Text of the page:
I have no analysis of this, no evaluation or explanation. It’s just an observation. The match last night was about football, something bigger than football in terms of the implications for women, but largely it was about football. It wasn’t about getting as drunk as possible. It wasn’t about having to be carried home by your mates, or refused a taxi because you’re too rowdy. It was respectful. I’m not saying all men’s football matches are disrespectful, but there was a marked difference.

    On a personal level, I didn’t feel the need to celebrate with shots or keep up with necking as many pints as everyone else. I felt high from the buzz in the air, rather than a substance I was ingesting. And, I woke up feeling fresh, happy and proud. Proud of the women who bought us to victory, and proud of myself for waking up hangover free for the seventh somethingth day in a row. 🦁⚽


  • 1 yr antidepressant free 🎉

    Today I am celebrating one year antidepressant free. This is a celebration for lots of reasons, but these are the most significant.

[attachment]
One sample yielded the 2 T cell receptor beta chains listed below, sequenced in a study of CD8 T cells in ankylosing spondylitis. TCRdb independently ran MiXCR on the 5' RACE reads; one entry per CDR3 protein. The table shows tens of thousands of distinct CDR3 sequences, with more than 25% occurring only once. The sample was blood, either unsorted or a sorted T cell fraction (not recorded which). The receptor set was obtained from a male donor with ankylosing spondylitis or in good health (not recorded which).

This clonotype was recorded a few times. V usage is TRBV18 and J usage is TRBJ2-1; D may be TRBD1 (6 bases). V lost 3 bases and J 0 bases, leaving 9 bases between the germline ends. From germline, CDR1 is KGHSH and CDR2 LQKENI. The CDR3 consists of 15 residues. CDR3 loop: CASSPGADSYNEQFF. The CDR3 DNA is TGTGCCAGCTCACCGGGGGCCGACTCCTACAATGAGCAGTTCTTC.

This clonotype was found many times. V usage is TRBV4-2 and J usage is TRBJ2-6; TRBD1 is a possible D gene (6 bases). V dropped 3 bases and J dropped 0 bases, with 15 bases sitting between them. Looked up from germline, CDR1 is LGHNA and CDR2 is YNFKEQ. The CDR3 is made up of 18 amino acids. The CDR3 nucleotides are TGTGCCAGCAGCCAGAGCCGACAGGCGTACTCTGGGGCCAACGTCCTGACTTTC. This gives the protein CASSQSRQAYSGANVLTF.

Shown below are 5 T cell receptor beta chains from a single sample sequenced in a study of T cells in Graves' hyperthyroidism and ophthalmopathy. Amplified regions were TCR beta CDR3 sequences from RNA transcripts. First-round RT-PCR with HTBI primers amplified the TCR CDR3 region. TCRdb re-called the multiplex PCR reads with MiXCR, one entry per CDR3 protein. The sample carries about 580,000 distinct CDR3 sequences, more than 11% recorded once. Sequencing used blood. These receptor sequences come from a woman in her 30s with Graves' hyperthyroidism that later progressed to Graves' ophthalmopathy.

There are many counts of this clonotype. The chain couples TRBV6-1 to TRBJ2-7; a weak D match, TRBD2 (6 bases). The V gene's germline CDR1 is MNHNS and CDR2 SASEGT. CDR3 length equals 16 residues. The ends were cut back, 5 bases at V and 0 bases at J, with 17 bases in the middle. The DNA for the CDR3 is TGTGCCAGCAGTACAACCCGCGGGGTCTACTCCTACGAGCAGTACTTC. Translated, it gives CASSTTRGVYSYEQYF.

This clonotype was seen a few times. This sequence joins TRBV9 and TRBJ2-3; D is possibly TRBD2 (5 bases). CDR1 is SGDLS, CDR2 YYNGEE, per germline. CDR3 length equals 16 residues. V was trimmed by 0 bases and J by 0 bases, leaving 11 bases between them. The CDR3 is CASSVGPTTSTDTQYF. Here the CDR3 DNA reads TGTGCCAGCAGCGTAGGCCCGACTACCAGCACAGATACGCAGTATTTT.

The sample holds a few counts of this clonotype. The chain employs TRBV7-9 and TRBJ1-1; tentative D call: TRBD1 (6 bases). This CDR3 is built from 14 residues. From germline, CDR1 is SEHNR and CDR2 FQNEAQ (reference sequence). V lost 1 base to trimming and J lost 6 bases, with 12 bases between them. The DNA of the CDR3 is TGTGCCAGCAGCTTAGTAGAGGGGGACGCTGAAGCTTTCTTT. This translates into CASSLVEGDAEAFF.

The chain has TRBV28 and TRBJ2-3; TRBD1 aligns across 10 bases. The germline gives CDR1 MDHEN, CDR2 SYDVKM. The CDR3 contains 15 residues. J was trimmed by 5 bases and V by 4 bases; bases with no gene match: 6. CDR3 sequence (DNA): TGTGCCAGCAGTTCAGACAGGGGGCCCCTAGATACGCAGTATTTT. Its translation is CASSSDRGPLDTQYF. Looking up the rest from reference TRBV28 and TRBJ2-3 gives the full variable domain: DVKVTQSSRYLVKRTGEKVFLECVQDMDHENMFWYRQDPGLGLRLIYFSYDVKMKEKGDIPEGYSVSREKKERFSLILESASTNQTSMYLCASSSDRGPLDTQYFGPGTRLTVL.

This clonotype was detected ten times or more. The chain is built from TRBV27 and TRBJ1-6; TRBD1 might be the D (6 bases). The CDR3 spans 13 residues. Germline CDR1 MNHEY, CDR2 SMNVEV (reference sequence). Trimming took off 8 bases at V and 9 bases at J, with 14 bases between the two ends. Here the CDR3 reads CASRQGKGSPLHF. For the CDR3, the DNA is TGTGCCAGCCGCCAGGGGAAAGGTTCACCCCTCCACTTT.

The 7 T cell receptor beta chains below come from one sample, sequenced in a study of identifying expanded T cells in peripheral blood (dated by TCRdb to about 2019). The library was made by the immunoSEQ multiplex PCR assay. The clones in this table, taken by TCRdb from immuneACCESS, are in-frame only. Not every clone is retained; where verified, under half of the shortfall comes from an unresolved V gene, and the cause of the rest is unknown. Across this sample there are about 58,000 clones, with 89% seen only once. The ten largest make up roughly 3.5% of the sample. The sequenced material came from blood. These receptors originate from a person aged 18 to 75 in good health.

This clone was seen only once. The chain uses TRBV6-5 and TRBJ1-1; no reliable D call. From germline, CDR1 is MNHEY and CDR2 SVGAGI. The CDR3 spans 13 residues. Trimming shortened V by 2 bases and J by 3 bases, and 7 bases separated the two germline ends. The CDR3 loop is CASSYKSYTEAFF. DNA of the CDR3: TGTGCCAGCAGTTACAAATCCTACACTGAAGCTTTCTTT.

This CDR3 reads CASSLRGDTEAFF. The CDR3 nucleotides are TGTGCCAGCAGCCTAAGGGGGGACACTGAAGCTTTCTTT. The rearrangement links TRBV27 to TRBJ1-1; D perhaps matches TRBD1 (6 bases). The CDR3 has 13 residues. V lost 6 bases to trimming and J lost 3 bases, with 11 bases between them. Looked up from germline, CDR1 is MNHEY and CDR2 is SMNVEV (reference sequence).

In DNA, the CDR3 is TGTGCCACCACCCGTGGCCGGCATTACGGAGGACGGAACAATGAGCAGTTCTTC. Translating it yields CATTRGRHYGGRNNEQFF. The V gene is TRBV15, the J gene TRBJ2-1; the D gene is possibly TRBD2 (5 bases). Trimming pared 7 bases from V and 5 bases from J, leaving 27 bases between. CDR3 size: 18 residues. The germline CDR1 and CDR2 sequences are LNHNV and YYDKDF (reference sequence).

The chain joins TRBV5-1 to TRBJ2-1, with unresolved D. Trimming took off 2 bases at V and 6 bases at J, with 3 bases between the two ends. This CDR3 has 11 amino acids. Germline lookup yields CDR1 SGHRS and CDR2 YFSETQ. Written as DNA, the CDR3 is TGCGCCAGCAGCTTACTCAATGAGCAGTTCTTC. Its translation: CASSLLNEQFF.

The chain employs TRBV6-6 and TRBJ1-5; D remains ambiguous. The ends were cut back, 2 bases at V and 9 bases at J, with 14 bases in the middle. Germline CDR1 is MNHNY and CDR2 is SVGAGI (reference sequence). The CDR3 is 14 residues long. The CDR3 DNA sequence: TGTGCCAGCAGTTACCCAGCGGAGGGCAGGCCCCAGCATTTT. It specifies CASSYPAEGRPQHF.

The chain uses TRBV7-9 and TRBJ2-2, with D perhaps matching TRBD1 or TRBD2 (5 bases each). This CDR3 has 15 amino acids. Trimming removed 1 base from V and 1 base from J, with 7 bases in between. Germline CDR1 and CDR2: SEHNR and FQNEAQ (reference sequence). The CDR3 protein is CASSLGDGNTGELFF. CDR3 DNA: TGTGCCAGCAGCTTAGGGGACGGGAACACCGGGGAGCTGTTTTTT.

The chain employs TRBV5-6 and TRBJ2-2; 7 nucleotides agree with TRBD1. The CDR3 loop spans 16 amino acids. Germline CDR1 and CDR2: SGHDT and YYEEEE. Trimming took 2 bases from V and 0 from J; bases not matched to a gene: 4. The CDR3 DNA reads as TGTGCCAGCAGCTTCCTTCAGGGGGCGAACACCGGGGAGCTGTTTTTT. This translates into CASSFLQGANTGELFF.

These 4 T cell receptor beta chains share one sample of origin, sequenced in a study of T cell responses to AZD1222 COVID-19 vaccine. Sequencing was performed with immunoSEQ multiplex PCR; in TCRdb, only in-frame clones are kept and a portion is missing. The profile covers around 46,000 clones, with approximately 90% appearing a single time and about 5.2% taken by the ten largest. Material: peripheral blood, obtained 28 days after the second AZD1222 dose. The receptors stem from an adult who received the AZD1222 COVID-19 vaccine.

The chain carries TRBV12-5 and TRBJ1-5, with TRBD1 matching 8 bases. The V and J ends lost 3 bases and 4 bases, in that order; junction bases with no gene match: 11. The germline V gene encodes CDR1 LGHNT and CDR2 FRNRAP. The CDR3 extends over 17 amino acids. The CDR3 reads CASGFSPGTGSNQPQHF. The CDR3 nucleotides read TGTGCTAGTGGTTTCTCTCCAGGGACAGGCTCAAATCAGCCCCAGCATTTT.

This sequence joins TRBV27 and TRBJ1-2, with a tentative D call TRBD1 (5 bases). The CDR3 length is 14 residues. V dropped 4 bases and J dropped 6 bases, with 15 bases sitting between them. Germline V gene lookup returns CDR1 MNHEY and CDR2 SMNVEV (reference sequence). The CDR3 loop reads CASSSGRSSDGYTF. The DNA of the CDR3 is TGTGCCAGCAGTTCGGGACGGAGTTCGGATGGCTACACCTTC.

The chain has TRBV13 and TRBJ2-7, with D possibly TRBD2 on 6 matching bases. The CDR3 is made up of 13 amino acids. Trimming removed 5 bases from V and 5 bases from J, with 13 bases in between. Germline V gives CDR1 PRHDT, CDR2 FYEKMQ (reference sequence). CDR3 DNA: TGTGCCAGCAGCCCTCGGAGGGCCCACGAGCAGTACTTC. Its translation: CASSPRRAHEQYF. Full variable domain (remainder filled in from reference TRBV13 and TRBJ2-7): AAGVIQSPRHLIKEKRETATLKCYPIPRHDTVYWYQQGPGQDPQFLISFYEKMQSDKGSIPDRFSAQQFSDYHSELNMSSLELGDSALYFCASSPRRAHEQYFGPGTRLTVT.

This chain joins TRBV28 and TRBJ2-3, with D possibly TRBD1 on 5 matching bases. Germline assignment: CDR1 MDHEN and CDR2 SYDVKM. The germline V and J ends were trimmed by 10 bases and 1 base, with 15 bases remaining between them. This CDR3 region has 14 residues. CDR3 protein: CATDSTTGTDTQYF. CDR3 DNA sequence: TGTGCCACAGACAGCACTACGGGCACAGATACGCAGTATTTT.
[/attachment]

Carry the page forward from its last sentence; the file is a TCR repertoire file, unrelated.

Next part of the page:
1. This isn’t the first time I quit antidepressants, but it is the last. I was first put on antidepressants when I was 17 years old. I told the GP I had been feeling depressed for a number of years. This was her solution. I was only a few months away from turning 18 so Camhs (the UK’s child mental health service) wouldn’t take me on, and I was too early for adult services. She didn’t ask me very much else, and therefore didn’t know that at the age of 17 I was drinking almost every day. I was in a social group at college where alcohol, and drugs, were the connection that kept us together. Taking alcohol and antidepressants is a problematic mix. Alcohol can make depression worse, and also increase the severity of antidepressant side effects. For me, this meant hallucinations, passing out, anxiety, panic attacks and generally feeling like complete shit. So I stopped taking them. This was the first time I quit antidepressants.

    2. It proves I am a quitter. When stopping alcohol gets hard, I know that I have a success story of quitting already to remind me of my strength. I have quit antidepressants, cigarettes, social media and now alcohol (not all at once thank god!) I can do this!